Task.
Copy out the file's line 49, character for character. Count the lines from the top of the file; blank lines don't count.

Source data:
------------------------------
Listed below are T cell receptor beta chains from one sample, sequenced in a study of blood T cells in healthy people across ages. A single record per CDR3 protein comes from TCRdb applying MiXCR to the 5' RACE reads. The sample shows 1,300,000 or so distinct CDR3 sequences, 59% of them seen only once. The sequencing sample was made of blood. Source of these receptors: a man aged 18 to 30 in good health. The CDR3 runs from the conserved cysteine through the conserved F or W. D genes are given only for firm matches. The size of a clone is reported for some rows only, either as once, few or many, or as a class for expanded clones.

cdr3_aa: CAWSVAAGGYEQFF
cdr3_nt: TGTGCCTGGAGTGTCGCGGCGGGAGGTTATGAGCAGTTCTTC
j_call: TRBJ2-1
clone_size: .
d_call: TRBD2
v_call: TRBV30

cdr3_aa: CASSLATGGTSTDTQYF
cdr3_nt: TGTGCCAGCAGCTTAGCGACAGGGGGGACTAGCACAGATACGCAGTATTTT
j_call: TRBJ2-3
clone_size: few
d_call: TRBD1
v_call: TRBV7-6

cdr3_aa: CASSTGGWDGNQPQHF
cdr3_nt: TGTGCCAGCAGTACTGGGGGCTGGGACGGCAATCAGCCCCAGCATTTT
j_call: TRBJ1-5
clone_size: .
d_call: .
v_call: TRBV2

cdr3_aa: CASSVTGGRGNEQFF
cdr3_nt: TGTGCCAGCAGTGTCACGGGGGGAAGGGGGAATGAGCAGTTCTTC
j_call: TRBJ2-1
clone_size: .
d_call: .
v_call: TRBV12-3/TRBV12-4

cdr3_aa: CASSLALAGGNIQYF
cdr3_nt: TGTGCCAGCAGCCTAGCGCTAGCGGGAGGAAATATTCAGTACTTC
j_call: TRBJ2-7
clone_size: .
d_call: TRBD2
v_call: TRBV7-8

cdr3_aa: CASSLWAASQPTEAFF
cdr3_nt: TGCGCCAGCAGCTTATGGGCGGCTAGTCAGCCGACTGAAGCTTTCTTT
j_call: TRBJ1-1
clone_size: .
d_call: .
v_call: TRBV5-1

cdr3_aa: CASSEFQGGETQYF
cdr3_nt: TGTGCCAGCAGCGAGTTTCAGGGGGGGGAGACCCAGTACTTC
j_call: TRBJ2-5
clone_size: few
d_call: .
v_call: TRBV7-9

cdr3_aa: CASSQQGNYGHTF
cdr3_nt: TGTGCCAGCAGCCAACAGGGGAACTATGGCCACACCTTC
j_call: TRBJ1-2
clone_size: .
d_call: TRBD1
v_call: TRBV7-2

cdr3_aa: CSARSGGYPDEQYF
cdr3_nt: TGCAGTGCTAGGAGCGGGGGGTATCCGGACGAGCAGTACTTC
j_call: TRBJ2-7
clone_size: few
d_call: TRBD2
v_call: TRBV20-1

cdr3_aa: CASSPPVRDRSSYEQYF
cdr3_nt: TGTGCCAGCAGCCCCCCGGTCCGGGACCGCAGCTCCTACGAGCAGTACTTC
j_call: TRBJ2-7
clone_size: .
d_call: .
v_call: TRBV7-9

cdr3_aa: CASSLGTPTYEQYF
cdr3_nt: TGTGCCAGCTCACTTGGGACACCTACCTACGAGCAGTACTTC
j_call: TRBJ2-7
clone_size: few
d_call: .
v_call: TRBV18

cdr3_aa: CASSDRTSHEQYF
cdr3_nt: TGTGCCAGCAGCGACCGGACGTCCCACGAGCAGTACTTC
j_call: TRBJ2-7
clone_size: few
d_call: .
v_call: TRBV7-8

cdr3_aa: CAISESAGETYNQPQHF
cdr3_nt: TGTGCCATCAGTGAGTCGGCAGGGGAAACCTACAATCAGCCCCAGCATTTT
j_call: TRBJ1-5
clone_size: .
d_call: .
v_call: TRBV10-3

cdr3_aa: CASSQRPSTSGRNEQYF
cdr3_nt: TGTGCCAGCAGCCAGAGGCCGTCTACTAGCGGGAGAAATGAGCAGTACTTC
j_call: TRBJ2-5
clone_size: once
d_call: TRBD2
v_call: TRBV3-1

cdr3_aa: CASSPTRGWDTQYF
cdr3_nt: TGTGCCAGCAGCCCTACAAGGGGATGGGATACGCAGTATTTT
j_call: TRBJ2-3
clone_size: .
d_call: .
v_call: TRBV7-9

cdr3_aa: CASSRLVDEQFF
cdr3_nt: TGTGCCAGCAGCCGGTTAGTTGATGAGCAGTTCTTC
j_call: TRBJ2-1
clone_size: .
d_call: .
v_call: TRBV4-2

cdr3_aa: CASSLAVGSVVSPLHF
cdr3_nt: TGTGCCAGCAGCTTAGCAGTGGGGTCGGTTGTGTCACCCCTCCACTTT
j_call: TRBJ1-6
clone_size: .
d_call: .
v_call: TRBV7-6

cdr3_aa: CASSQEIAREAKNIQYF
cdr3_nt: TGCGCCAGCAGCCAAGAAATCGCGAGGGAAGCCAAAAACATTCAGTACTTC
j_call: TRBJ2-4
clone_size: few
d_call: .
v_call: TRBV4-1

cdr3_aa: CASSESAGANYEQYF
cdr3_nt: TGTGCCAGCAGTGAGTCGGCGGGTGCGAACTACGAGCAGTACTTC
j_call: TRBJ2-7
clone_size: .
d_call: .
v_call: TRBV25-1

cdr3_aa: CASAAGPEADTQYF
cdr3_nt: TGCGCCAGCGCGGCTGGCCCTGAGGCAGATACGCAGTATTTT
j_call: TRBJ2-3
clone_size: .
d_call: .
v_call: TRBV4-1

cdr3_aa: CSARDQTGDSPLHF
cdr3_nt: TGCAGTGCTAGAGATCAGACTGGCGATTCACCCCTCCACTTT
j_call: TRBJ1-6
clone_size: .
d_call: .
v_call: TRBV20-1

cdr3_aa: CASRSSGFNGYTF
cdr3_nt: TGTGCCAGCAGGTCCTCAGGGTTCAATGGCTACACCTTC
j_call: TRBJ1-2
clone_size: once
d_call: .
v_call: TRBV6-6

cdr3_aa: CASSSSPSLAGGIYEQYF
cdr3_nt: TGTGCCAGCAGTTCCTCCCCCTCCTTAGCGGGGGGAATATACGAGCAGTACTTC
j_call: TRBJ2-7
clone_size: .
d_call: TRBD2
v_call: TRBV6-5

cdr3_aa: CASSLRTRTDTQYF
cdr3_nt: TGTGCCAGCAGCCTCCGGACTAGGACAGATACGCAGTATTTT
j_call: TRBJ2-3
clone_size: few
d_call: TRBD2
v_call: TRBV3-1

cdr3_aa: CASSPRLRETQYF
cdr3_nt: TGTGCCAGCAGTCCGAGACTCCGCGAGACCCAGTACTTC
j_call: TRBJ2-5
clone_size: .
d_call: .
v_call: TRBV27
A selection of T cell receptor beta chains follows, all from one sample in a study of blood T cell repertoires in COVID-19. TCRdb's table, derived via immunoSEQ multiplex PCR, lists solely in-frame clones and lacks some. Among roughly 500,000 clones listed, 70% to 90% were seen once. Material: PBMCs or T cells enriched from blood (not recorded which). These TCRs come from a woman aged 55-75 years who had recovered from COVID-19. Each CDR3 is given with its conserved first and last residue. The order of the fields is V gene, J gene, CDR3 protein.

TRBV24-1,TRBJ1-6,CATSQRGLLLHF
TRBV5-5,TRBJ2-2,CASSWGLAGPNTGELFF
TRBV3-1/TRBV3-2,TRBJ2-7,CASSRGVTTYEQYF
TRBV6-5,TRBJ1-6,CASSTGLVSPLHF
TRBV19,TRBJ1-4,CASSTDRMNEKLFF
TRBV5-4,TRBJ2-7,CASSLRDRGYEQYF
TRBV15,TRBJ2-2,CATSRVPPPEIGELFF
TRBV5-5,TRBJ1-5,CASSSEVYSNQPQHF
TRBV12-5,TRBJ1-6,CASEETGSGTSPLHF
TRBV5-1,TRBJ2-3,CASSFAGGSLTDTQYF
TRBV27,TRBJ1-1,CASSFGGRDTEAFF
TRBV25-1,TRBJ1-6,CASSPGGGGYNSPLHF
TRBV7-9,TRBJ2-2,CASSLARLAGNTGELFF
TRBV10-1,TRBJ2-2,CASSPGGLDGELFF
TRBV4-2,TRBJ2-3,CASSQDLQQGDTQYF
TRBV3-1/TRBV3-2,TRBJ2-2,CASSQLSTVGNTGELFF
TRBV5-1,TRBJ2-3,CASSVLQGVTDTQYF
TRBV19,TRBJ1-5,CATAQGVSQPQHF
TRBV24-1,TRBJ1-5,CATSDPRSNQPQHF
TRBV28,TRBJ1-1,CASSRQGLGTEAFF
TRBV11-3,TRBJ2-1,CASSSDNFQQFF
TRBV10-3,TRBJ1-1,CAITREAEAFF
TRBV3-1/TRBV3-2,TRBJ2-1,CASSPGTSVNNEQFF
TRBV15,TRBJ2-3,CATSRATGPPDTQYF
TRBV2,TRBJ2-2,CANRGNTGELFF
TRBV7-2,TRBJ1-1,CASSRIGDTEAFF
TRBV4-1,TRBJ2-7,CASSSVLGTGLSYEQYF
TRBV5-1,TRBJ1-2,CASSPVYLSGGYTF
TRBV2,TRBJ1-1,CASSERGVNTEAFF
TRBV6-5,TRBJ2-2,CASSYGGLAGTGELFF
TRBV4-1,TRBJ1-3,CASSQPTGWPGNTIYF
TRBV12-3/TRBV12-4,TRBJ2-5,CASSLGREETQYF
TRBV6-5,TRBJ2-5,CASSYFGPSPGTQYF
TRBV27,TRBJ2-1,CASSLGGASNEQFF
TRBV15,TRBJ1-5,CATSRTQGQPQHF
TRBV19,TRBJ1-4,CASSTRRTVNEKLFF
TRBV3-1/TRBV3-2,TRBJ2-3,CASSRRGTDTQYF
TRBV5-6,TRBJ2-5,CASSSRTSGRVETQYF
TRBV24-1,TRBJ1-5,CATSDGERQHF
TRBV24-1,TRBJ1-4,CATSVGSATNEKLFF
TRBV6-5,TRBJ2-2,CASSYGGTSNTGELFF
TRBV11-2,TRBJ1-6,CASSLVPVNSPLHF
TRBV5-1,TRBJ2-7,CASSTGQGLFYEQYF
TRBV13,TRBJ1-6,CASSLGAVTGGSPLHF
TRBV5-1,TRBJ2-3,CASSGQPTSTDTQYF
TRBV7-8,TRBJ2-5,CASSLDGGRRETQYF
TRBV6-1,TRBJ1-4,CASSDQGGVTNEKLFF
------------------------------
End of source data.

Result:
v_call: TRBV7-2